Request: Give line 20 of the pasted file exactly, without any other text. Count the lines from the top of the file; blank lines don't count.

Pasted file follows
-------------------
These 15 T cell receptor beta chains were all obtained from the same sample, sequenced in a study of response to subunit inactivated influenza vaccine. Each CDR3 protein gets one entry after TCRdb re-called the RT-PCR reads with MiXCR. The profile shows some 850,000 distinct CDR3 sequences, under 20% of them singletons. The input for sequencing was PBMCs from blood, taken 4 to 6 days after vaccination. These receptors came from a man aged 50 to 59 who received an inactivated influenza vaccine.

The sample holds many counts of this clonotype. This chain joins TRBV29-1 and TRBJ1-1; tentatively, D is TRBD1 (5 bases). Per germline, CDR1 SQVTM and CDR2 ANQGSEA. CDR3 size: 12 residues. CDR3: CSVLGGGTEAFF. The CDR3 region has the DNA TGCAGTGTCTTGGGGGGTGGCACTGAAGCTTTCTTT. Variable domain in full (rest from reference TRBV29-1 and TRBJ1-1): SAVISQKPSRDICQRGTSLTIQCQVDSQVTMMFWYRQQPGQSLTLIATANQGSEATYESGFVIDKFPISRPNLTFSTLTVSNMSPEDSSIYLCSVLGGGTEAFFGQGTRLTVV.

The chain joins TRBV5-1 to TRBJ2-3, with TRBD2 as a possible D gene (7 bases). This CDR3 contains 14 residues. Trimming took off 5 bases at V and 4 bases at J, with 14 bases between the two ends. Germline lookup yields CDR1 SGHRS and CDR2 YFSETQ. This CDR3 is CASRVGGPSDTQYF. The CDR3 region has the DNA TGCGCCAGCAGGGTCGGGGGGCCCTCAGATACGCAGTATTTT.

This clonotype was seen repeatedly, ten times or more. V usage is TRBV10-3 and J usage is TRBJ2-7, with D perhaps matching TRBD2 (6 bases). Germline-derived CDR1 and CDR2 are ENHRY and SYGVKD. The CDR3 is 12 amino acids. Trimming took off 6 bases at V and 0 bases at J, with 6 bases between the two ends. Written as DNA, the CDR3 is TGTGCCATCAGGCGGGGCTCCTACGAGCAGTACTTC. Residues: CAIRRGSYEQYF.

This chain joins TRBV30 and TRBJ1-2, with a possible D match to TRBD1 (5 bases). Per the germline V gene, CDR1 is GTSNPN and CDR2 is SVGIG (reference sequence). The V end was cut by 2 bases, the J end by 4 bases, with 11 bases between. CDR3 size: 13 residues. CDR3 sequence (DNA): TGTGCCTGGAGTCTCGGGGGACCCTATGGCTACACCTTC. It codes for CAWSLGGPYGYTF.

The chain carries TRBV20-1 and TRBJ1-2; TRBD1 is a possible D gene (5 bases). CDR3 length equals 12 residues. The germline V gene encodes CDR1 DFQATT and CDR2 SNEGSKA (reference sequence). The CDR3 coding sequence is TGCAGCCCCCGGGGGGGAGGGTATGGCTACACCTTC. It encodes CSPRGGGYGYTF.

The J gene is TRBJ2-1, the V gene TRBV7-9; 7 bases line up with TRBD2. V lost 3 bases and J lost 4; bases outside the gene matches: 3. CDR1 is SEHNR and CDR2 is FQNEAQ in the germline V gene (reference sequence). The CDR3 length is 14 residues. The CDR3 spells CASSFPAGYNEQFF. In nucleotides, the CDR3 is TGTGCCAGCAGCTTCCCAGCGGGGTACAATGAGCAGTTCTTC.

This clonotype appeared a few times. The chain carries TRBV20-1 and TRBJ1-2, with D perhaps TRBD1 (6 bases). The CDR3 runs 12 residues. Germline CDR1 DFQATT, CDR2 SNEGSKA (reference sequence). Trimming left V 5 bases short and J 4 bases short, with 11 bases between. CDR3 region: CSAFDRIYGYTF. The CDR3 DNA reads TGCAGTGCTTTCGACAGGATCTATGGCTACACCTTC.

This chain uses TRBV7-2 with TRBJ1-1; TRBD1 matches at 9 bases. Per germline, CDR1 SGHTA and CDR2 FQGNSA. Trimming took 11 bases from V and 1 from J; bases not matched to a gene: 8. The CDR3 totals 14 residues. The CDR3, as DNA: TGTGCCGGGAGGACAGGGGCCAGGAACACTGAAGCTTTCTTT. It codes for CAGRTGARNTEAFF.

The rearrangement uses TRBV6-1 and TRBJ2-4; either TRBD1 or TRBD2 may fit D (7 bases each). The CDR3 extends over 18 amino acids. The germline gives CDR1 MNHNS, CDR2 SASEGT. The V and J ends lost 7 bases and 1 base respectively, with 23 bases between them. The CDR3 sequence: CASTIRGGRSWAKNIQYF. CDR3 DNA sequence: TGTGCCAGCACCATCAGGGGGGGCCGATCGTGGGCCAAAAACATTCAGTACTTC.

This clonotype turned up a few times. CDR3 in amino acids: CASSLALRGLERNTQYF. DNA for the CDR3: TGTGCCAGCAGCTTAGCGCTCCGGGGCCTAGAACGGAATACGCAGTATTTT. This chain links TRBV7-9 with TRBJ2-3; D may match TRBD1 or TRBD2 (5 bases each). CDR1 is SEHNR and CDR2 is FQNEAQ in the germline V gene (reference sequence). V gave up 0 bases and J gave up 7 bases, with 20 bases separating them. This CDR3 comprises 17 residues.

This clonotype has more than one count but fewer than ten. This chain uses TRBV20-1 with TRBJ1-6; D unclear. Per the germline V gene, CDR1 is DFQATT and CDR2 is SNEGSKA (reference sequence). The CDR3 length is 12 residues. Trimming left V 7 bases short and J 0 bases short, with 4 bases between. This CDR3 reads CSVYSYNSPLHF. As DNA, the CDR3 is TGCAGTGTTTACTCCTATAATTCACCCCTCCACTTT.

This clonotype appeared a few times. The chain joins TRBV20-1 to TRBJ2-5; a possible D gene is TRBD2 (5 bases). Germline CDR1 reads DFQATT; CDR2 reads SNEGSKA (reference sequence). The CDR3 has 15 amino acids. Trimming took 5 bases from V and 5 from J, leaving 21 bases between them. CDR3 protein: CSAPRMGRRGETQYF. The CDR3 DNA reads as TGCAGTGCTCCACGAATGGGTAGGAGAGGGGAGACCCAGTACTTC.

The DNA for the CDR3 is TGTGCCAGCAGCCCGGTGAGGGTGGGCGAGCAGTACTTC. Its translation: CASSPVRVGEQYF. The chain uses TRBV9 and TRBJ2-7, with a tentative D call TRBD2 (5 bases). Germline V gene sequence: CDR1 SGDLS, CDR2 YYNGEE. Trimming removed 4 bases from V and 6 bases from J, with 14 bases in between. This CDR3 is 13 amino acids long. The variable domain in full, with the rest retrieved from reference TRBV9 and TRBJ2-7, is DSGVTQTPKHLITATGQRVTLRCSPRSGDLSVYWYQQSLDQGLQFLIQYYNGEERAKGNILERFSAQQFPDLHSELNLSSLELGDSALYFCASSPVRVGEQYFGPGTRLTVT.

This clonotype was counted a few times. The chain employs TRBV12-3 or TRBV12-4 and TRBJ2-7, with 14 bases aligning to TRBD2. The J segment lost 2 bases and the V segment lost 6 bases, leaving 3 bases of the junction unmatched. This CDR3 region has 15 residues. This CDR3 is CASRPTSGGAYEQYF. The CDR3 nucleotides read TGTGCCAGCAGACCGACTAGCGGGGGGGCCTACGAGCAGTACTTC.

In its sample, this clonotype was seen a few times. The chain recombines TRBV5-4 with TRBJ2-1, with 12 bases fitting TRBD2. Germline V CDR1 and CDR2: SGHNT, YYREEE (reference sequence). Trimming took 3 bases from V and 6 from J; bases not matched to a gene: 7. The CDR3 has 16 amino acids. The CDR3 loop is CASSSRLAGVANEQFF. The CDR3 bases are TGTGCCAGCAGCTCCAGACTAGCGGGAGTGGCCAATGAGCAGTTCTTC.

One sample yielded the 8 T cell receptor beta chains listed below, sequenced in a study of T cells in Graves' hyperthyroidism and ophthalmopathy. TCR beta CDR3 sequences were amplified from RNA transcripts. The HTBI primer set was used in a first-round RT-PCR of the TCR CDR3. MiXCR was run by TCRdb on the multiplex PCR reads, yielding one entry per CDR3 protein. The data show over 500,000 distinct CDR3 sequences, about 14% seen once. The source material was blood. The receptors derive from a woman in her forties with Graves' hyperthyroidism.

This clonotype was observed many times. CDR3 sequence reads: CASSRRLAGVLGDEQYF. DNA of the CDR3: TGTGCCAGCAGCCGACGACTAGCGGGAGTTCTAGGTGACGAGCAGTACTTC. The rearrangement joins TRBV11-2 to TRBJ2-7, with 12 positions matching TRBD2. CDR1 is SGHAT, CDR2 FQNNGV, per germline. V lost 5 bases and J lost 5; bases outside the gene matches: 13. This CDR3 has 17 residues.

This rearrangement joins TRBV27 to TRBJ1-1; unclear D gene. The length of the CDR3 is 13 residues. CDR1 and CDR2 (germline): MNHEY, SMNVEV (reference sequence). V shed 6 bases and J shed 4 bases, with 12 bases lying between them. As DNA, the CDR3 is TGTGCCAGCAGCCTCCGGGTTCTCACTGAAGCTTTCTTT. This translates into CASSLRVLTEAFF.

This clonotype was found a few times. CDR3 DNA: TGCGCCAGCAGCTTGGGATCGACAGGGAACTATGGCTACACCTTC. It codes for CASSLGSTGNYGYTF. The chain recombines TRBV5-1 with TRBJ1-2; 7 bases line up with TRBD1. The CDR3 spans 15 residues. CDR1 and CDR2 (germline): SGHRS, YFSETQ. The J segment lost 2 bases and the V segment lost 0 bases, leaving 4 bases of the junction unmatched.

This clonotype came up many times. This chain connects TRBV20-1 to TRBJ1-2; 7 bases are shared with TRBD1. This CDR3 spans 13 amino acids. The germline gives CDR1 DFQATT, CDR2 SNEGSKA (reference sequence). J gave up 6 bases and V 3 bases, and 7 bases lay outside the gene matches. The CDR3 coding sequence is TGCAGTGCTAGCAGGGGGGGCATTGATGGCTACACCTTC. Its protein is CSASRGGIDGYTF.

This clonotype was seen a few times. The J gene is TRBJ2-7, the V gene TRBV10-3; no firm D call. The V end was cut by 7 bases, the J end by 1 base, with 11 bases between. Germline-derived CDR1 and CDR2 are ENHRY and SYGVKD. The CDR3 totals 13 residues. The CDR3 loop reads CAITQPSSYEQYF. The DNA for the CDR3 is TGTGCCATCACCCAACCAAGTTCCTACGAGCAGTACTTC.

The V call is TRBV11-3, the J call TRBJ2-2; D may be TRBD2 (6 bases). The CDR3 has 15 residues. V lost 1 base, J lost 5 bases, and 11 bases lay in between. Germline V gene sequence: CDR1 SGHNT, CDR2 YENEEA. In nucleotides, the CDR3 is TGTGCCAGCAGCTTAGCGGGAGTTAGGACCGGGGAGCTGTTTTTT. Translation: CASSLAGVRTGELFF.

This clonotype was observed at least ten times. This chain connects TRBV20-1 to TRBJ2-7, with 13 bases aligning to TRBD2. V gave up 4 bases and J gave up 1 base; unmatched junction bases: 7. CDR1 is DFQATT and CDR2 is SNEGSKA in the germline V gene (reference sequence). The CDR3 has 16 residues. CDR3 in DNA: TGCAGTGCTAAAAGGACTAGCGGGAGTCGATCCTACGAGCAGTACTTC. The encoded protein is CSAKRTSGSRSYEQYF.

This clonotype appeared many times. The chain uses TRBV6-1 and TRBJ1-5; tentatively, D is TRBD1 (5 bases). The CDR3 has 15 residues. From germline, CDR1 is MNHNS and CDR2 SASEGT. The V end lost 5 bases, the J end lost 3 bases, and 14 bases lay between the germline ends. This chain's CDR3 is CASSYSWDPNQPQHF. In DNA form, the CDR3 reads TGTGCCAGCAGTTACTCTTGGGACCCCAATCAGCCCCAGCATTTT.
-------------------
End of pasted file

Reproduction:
This clonotype was found a few times. CDR3 DNA: TGCGCCAGCAGCTTGGGATCGACAGGGAACTATGGCTACACCTTC. It codes for CASSLGSTGNYGYTF. The chain recombines TRBV5-1 with TRBJ1-2; 7 bases line up with TRBD1. The CDR3 spans 15 residues. CDR1 and CDR2 (germline): SGHRS, YFSETQ. The J segment lost 2 bases and the V segment lost 0 bases, leaving 4 bases of the junction unmatched.